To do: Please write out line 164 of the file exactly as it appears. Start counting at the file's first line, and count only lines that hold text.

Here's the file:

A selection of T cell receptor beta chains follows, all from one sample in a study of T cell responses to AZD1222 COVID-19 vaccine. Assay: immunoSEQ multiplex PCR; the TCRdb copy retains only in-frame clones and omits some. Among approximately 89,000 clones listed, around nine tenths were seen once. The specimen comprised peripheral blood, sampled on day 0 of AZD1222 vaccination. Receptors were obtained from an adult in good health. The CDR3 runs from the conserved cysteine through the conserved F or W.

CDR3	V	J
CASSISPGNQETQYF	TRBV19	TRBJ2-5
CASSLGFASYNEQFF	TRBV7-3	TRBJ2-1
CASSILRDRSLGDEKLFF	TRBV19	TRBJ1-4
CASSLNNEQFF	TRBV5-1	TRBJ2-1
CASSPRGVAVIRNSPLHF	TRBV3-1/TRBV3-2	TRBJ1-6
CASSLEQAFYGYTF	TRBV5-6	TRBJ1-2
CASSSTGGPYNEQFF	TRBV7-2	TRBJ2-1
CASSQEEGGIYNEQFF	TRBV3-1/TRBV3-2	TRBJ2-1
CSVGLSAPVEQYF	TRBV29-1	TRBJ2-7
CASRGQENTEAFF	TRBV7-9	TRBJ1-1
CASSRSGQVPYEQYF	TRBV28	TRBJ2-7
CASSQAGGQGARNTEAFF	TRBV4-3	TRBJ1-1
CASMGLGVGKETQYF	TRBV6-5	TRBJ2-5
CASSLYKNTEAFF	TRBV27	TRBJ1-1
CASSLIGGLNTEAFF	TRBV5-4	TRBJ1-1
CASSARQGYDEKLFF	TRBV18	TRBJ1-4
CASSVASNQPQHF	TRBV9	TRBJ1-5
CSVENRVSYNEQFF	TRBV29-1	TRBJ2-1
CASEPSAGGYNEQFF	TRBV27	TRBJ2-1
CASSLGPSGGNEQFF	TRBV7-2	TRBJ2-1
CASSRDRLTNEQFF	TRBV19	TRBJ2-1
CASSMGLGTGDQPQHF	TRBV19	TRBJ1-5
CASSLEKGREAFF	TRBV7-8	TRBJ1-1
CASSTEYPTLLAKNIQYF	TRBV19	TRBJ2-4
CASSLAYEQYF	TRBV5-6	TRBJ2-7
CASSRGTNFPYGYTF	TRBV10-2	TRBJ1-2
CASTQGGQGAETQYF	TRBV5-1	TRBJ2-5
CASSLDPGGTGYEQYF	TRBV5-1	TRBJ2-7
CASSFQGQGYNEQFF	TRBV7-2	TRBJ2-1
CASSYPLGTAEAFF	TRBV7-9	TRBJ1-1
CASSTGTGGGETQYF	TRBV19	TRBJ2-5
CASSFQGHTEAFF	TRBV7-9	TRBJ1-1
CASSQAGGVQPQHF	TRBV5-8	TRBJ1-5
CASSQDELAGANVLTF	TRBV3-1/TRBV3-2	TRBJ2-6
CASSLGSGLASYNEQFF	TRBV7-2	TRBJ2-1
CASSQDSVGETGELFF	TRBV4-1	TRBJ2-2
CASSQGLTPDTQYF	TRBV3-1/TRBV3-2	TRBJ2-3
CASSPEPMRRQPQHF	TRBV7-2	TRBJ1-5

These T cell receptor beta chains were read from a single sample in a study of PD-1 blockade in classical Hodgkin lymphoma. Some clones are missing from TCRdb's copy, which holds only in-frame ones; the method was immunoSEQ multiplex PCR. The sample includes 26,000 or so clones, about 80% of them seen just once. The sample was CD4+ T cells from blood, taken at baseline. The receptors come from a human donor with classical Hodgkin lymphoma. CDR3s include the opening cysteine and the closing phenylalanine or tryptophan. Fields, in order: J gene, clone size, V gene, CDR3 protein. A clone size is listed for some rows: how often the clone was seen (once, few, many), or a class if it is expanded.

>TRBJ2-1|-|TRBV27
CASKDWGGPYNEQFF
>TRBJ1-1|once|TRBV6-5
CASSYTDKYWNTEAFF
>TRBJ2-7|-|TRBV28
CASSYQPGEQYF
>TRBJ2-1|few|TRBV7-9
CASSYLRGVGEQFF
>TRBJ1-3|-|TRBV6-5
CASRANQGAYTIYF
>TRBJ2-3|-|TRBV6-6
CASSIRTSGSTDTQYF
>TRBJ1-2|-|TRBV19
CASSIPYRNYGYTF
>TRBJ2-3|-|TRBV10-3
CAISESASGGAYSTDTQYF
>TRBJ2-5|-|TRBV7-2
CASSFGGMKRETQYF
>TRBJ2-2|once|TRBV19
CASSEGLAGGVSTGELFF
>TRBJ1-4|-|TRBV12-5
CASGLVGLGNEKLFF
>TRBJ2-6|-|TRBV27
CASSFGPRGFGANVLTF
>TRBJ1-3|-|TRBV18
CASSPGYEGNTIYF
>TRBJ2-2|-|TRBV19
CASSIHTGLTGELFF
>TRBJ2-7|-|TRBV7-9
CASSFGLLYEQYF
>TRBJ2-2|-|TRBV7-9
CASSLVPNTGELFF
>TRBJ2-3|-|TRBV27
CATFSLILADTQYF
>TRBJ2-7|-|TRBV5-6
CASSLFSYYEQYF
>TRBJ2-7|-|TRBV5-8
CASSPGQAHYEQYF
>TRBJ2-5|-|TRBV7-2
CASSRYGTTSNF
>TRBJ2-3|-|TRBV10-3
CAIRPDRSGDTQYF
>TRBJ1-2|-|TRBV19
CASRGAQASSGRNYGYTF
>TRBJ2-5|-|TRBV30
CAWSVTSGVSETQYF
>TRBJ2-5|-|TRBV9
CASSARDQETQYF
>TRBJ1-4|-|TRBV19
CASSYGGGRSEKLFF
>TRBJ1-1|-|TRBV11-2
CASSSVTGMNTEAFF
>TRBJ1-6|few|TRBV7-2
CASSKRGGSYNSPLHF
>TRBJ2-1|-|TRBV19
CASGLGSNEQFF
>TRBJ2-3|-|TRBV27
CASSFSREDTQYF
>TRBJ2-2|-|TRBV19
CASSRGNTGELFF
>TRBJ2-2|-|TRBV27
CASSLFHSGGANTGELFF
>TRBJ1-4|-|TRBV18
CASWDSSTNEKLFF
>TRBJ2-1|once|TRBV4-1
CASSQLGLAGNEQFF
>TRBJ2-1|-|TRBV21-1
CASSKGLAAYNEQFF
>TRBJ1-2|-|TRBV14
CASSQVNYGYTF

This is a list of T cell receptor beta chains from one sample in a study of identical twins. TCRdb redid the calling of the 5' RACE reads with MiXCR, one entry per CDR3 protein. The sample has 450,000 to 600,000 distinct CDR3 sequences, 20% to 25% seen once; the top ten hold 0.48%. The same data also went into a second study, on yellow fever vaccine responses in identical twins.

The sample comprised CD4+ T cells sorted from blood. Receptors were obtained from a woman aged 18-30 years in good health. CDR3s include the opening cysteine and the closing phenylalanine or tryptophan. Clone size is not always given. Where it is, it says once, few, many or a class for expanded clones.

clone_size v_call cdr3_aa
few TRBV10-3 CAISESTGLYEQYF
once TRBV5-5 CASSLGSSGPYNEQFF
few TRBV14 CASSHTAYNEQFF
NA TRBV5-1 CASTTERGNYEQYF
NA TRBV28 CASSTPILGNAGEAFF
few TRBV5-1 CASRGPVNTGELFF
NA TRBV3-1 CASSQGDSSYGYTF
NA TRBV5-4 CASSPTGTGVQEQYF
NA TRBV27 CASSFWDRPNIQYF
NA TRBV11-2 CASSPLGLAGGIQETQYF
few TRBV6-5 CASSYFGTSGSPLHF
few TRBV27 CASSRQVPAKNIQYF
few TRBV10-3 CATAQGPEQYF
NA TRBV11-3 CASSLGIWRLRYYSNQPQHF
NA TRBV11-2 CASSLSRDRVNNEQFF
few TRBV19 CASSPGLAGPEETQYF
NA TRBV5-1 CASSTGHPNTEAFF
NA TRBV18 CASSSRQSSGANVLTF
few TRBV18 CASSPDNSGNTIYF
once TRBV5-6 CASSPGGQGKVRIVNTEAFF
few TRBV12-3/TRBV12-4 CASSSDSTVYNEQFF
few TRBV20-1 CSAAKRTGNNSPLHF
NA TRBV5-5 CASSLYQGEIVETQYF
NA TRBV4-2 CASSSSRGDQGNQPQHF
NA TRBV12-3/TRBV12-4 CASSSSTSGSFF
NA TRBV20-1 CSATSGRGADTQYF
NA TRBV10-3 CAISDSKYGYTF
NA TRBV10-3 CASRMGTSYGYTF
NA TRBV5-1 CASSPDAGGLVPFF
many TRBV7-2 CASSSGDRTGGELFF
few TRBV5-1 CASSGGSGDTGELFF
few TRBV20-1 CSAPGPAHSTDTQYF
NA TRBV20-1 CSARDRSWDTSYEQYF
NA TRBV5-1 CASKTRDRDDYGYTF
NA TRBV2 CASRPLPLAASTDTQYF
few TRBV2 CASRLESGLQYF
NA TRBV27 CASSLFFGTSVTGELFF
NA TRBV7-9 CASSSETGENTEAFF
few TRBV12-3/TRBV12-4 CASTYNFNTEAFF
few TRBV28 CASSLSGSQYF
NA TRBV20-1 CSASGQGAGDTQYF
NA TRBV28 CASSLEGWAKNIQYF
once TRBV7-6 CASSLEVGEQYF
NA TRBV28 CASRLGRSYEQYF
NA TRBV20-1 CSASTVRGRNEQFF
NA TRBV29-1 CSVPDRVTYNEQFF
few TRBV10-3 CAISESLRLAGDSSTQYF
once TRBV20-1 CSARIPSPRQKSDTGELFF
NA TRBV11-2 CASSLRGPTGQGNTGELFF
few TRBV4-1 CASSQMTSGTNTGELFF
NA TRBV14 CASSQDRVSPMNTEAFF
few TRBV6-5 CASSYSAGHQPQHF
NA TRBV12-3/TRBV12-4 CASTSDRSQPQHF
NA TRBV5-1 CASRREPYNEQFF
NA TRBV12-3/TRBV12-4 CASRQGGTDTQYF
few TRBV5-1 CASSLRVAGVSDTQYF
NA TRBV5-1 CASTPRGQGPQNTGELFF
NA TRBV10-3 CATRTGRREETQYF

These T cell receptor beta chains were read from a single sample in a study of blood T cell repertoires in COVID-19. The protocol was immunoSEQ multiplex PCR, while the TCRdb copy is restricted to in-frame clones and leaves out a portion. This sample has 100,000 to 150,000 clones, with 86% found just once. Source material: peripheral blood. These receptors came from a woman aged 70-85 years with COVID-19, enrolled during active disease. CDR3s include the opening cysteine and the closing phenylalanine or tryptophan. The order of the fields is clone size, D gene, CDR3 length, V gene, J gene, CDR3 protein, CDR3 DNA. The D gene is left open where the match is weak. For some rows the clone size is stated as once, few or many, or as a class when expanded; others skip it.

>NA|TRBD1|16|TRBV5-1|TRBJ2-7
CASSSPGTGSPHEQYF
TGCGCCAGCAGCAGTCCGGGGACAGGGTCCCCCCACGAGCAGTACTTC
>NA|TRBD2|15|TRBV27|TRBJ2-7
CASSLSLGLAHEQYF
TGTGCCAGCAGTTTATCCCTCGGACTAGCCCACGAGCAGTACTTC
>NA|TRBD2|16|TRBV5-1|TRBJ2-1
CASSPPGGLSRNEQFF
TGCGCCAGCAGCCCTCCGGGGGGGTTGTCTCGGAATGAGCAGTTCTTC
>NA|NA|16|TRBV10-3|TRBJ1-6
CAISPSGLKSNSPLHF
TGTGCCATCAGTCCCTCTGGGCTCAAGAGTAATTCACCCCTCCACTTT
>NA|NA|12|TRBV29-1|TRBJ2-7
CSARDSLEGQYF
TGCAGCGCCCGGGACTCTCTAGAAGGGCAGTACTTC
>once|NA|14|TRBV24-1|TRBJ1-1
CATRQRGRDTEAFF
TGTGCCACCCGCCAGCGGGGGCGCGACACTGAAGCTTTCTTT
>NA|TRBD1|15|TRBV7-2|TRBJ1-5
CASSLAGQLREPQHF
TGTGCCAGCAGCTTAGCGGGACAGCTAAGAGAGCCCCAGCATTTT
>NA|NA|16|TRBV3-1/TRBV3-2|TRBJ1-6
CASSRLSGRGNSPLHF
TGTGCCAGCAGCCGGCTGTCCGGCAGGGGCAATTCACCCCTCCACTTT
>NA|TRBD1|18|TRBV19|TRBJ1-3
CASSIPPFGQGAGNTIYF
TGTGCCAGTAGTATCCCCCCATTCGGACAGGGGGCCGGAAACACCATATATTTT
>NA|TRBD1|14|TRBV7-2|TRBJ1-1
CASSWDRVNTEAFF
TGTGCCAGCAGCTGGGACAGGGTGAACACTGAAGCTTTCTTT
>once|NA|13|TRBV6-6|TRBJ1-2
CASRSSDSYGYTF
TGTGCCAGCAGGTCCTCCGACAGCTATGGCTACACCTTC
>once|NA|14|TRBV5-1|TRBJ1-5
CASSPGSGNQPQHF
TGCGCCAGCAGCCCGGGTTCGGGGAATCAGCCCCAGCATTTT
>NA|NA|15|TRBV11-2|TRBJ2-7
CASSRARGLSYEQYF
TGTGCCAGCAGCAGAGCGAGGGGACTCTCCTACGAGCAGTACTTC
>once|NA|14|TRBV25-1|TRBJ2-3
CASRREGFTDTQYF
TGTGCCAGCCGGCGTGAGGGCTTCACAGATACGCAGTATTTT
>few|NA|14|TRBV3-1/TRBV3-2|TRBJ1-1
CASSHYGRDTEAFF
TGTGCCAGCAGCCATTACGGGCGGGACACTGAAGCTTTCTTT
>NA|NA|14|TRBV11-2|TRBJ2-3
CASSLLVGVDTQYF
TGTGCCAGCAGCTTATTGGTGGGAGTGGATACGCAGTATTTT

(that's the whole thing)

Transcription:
few TRBV4-1 CASSQMTSGTNTGELFF